When I finally got home, I applied ice.

I felt better the next day. And the next. By the end of the week, most of the discoloration had gone. No doctor required.

Life has returned to normal speed.

We were lucky. Again.

Sunday, March 26, 2017

Changing times

Some things I think I think:

After this week's health care fiasco, maybe Washington DC should focus less on the art of the deal and more on the art of the compromise.

I know, I know. I may be picking nits here in my definitions of "deal" and "compromise."

To  me, deals are consummated in smoke-filled chambers, in back rooms littered with boxes of pizza and empty bottles of beer. Deals occasionally rely on deceit, bullying and chicanery and sometimes end in a handshake where somebody still feels taken advantage of. Kind of like buying a car.

In my definition, compromises are consummated in smoke-filled chambers, in back rooms littered with boxes of pizza and empty bottles of beer. Compromises generally involve adult give-and-take discussion to reach a common ground that end in a handshake and where both sides feel reasonably comfortable with the outcome. Kind of like a marriage.

My definitions of a deal and a compromise are separated by nuance. But what nuance...

Didn't government once work that way? Or was that just in a Jimmy Stewart movie I once saw?

•  •  •

President Trump suggested that with the demise of the Republican health care bill on Friday, the Democrats now completely and totally own health care.

But I don't think that's necessarily true.

The Affordable Care Act, with all of its flaws (which I believe could be cured with government by compromise), is still the law of the land. It rests under the purview of Dr. Tom Price, the newly-installed head of the Department of Health and Human Services.

Which puts both Trump and Price in politically delicate moral dilemmas. Do they actively try to undermine the ACA along party lines and hope for its eventual collapse, or do they work to make the ACA succeed for the benefit of the people by whom they were elected? Both have taken oaths to faithfully uphold the Constitution (and, thus, the laws of the land).

Stay tuned.

•  •  •

We were in Salisbury Saturday to run a few errands.

While we were there, we made a visit to West End Plaza because that's where K&W is, and we really like the food there — and, for me, especially the chicken pie.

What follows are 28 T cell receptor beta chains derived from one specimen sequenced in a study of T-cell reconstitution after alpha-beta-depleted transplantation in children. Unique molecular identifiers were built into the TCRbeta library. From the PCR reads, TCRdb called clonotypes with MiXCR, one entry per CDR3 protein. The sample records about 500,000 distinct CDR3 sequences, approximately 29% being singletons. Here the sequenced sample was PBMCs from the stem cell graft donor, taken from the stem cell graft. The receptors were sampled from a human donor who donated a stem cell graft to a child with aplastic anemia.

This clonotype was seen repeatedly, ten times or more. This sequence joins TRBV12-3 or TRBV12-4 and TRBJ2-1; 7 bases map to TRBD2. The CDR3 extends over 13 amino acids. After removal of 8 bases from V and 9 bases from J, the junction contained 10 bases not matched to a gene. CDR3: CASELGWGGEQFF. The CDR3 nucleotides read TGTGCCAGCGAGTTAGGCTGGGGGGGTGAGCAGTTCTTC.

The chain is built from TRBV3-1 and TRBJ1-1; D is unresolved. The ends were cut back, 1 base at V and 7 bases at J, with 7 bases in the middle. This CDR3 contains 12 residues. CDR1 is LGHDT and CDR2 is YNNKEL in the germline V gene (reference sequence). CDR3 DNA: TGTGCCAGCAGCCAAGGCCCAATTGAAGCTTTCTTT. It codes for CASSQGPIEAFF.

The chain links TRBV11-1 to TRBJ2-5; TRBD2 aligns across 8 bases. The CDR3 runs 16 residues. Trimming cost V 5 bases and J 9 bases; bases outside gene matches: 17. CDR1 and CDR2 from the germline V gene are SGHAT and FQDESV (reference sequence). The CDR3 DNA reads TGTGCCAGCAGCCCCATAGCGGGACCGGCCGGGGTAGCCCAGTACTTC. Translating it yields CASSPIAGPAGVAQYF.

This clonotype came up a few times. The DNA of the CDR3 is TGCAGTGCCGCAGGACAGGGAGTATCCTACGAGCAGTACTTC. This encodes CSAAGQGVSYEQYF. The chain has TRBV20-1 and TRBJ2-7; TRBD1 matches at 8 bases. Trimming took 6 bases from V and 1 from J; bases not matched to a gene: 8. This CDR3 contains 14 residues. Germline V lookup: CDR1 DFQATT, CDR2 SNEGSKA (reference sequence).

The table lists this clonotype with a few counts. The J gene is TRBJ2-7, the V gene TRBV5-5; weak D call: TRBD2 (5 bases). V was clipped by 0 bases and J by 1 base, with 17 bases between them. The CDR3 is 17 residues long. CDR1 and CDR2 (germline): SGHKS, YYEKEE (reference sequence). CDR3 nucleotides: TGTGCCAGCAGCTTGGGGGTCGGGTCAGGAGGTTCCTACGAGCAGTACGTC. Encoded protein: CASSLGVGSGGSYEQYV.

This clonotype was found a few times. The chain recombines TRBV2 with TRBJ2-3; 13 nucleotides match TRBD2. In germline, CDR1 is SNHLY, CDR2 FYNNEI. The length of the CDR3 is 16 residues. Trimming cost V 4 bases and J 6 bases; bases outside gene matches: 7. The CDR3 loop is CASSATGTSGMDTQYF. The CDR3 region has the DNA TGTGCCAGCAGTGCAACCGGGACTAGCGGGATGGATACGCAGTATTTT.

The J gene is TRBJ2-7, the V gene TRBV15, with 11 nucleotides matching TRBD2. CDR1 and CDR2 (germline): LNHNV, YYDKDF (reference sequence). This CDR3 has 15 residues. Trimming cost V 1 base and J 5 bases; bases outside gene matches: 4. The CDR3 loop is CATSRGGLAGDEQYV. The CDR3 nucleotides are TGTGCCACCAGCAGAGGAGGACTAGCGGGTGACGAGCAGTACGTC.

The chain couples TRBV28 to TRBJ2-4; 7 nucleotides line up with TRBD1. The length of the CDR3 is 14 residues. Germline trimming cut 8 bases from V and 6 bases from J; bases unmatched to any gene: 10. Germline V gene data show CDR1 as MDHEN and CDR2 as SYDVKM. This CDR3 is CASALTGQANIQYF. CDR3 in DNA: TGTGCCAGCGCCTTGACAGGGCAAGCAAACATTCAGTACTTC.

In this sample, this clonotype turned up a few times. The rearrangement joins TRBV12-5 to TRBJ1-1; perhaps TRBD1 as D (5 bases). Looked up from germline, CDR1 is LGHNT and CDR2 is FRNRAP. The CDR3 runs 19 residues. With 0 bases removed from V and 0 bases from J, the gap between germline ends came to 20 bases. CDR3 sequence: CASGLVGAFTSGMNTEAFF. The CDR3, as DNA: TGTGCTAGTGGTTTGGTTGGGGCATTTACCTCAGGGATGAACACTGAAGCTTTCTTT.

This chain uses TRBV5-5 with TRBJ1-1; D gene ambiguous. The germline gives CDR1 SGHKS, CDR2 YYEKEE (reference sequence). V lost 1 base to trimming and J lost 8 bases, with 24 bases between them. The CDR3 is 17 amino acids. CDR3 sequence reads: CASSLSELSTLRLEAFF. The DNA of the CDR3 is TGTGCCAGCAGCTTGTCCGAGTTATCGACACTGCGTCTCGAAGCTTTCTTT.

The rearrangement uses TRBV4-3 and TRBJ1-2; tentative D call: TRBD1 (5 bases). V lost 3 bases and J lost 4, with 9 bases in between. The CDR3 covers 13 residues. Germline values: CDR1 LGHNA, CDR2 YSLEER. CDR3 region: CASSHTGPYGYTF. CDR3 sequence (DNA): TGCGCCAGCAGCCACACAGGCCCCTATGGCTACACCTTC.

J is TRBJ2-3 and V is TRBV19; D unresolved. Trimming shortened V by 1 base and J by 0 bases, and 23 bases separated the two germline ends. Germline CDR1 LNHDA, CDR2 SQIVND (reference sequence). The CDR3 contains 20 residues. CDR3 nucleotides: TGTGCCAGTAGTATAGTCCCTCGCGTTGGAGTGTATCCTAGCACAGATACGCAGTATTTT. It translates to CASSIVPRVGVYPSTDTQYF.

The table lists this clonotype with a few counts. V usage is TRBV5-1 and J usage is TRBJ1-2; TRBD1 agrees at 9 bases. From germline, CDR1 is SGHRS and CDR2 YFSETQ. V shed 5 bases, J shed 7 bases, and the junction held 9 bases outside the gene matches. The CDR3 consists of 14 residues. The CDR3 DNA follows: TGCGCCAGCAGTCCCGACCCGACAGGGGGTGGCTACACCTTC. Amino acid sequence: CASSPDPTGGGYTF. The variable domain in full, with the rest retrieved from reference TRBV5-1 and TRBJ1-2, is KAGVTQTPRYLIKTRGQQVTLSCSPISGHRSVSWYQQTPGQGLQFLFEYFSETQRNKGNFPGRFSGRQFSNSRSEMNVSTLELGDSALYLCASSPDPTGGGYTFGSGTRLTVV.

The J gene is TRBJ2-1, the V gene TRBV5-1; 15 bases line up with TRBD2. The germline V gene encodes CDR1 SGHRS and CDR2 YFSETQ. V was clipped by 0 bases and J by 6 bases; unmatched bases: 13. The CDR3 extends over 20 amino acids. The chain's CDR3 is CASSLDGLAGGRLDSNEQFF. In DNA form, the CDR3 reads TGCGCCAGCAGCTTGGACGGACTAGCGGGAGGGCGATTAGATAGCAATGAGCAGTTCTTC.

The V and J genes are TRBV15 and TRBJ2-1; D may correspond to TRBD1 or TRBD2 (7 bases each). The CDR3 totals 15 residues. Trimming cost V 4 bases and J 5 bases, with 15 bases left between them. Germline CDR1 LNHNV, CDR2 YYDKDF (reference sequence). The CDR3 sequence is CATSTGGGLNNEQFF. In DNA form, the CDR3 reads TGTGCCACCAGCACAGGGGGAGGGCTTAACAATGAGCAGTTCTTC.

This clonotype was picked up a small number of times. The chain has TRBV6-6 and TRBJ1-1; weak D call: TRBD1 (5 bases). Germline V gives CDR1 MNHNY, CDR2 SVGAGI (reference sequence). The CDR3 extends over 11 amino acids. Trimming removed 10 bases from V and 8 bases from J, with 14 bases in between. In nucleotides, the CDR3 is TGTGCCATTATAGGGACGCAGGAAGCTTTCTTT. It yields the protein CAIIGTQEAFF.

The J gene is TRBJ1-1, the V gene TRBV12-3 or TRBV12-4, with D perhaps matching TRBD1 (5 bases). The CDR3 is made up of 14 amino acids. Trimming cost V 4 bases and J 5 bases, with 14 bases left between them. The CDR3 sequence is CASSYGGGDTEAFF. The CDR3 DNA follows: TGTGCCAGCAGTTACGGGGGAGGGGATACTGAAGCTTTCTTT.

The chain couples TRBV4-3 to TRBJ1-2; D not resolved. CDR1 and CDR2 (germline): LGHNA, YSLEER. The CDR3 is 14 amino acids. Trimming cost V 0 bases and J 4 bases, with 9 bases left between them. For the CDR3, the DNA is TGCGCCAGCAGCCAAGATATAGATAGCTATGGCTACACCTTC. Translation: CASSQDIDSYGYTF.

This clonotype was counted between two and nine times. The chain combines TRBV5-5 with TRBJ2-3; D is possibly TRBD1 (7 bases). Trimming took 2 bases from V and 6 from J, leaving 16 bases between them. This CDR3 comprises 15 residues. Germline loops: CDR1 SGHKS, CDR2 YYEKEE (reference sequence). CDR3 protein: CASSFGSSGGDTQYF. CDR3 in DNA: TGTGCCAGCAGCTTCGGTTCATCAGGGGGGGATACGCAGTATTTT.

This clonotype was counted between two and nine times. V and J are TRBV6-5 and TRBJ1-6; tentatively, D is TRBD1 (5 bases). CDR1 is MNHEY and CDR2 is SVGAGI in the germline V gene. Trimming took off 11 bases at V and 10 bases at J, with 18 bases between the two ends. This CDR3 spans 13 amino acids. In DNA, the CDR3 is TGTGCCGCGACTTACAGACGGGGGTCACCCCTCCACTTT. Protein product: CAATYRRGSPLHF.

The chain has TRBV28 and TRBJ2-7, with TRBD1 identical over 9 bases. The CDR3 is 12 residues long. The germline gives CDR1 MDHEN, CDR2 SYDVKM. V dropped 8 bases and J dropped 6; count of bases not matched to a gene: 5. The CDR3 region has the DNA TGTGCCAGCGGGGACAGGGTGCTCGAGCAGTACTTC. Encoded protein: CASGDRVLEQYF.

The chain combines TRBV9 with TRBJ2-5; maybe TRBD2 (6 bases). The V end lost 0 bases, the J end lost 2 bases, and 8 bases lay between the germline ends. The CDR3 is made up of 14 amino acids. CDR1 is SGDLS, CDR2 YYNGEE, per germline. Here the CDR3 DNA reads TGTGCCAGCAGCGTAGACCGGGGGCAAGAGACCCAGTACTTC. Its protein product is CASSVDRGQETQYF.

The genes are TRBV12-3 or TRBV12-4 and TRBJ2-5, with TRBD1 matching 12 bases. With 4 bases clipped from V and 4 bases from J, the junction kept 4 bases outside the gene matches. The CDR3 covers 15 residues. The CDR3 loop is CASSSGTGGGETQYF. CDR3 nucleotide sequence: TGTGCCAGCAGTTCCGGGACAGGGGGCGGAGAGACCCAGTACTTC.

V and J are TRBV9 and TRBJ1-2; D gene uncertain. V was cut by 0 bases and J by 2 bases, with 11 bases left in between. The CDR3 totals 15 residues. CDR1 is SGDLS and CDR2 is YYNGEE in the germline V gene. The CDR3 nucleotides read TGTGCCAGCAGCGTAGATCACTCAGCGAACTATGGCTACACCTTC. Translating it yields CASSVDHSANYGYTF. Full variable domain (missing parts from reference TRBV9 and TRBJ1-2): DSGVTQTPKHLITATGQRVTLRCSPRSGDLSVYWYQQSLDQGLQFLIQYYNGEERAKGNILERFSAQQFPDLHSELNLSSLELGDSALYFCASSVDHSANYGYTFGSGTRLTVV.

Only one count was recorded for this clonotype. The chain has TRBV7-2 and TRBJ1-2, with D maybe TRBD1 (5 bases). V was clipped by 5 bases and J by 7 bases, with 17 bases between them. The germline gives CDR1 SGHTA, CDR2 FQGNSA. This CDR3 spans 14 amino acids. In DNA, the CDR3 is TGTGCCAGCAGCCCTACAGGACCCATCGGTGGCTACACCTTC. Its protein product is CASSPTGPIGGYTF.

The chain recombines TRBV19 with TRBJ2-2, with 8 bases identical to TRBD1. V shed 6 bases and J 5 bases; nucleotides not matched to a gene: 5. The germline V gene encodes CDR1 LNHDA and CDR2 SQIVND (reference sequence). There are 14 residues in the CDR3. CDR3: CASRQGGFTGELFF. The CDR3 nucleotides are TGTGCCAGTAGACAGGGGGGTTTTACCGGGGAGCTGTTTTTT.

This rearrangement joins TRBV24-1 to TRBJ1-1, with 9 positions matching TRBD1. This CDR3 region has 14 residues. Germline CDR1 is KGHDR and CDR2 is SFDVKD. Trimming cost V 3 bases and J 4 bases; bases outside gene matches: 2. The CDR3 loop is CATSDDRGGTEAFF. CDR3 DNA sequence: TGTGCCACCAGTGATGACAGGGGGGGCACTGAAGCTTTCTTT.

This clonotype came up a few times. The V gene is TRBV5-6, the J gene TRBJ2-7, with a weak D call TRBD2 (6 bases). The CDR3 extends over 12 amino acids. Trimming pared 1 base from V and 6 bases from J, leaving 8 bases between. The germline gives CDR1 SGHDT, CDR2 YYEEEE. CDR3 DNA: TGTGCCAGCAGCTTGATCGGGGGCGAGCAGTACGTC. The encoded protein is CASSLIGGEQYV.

But afterwards, we made a quick stop at the nearby Dollar Tree for a couple of items. That's when it hit me — the once thriving West End Plaza (which one time offered a Belks, bookstores, candy stores, specialty shops, etc) has been reduced to just a couple of stores, of which the Dollar Tree apparently is now the anchor business (if you don't count the stand-alone K&W). Not even the empty Big Lots, sitting next door, could survive the shifting (socio-economic) times.

It kind of reminded me of the suggestion that in the event of a nuclear holocaust, only the arthropods will survive. Or something like that.

•  •  •

I heard the powerful hum of a four-engine prop airplane above me the other day and glanced up to see what it was. I was hoping for a B-17 or a B-24, but what I ended up with was a DC-6 instead.

I didn't know it at the time, of course. While I was straining to look at the plane lumbering through the sky, I noticed that it was heading in the direction of the Davidson County airport, so I hopped in my car and raced out to the field.

The plane wasn't there, but I asked the person behind the desk if he saw what I saw about 15 minutes ago.

"That was a DC-6," he said. "I flew in one of those about 50 years ago."


This resembles the plane I saw flying above me on Friday.

Sunday, March 19, 2017

The arts

Last weekend we were sitting in the audience in the Muddy Creek Music Hall in Bethania, patiently waiting for what we knew would be a wonderful Americana performance by Lexington's Snyder Family Band.

Before the show began, and as a sidebar to the introduction of the group to the audience, a member of the Muddy Creek staff took the stage to welcome us.